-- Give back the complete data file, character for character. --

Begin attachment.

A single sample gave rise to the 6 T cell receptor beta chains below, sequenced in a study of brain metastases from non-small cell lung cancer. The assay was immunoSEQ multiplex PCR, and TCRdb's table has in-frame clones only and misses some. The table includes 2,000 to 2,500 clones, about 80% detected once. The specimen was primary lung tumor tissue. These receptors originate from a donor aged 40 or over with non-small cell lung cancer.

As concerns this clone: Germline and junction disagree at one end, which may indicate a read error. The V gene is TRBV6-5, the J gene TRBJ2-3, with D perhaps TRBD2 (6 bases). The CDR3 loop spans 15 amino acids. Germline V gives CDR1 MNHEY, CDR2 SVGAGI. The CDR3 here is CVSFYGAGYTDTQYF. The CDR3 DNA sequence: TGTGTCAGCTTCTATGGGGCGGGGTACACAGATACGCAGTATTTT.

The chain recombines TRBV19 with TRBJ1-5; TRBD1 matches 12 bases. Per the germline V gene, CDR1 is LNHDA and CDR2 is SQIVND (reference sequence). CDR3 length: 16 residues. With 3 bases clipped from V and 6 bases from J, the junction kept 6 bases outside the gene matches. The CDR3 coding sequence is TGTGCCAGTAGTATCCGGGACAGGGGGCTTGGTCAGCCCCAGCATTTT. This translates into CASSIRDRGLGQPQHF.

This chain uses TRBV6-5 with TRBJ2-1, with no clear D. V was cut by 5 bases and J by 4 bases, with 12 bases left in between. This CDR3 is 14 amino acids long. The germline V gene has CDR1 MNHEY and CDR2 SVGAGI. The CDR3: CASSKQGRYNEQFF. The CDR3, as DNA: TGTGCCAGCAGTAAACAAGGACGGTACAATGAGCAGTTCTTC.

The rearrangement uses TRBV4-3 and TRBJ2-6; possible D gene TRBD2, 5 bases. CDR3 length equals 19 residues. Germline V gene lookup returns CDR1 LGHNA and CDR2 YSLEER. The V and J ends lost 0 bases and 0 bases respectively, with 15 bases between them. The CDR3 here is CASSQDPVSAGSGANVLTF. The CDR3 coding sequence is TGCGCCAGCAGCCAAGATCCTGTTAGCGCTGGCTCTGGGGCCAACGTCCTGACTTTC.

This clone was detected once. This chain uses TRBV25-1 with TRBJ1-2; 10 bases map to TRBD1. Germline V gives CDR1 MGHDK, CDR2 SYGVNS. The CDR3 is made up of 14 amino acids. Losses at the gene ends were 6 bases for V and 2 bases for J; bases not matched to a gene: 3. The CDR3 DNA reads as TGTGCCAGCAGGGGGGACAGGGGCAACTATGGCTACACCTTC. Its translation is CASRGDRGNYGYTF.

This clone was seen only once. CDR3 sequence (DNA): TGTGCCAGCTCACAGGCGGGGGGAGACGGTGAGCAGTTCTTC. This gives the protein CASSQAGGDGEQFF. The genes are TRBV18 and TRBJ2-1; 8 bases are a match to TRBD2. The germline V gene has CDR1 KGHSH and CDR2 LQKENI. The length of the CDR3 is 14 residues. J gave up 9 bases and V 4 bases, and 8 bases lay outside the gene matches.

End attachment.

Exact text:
A single sample gave rise to the 6 T cell receptor beta chains below, sequenced in a study of brain metastases from non-small cell lung cancer. The assay was immunoSEQ multiplex PCR, and TCRdb's table has in-frame clones only and misses some. The table includes 2,000 to 2,500 clones, about 80% detected once. The specimen was primary lung tumor tissue. These receptors originate from a donor aged 40 or over with non-small cell lung cancer.

As concerns this clone: Germline and junction disagree at one end, which may indicate a read error. The V gene is TRBV6-5, the J gene TRBJ2-3, with D perhaps TRBD2 (6 bases). The CDR3 loop spans 15 amino acids. Germline V gives CDR1 MNHEY, CDR2 SVGAGI. The CDR3 here is CVSFYGAGYTDTQYF. The CDR3 DNA sequence: TGTGTCAGCTTCTATGGGGCGGGGTACACAGATACGCAGTATTTT.

The chain recombines TRBV19 with TRBJ1-5; TRBD1 matches 12 bases. Per the germline V gene, CDR1 is LNHDA and CDR2 is SQIVND (reference sequence). CDR3 length: 16 residues. With 3 bases clipped from V and 6 bases from J, the junction kept 6 bases outside the gene matches. The CDR3 coding sequence is TGTGCCAGTAGTATCCGGGACAGGGGGCTTGGTCAGCCCCAGCATTTT. This translates into CASSIRDRGLGQPQHF.

This chain uses TRBV6-5 with TRBJ2-1, with no clear D. V was cut by 5 bases and J by 4 bases, with 12 bases left in between. This CDR3 is 14 amino acids long. The germline V gene has CDR1 MNHEY and CDR2 SVGAGI. The CDR3: CASSKQGRYNEQFF. The CDR3, as DNA: TGTGCCAGCAGTAAACAAGGACGGTACAATGAGCAGTTCTTC.

The rearrangement uses TRBV4-3 and TRBJ2-6; possible D gene TRBD2, 5 bases. CDR3 length equals 19 residues. Germline V gene lookup returns CDR1 LGHNA and CDR2 YSLEER. The V and J ends lost 0 bases and 0 bases respectively, with 15 bases between them. The CDR3 here is CASSQDPVSAGSGANVLTF. The CDR3 coding sequence is TGCGCCAGCAGCCAAGATCCTGTTAGCGCTGGCTCTGGGGCCAACGTCCTGACTTTC.

This clone was detected once. This chain uses TRBV25-1 with TRBJ1-2; 10 bases map to TRBD1. Germline V gives CDR1 MGHDK, CDR2 SYGVNS. The CDR3 is made up of 14 amino acids. Losses at the gene ends were 6 bases for V and 2 bases for J; bases not matched to a gene: 3. The CDR3 DNA reads as TGTGCCAGCAGGGGGGACAGGGGCAACTATGGCTACACCTTC. Its translation is CASRGDRGNYGYTF.

This clone was seen only once. CDR3 sequence (DNA): TGTGCCAGCTCACAGGCGGGGGGAGACGGTGAGCAGTTCTTC. This gives the protein CASSQAGGDGEQFF. The genes are TRBV18 and TRBJ2-1; 8 bases are a match to TRBD2. The germline V gene has CDR1 KGHSH and CDR2 LQKENI. The length of the CDR3 is 14 residues. J gave up 9 bases and V 4 bases, and 8 bases lay outside the gene matches.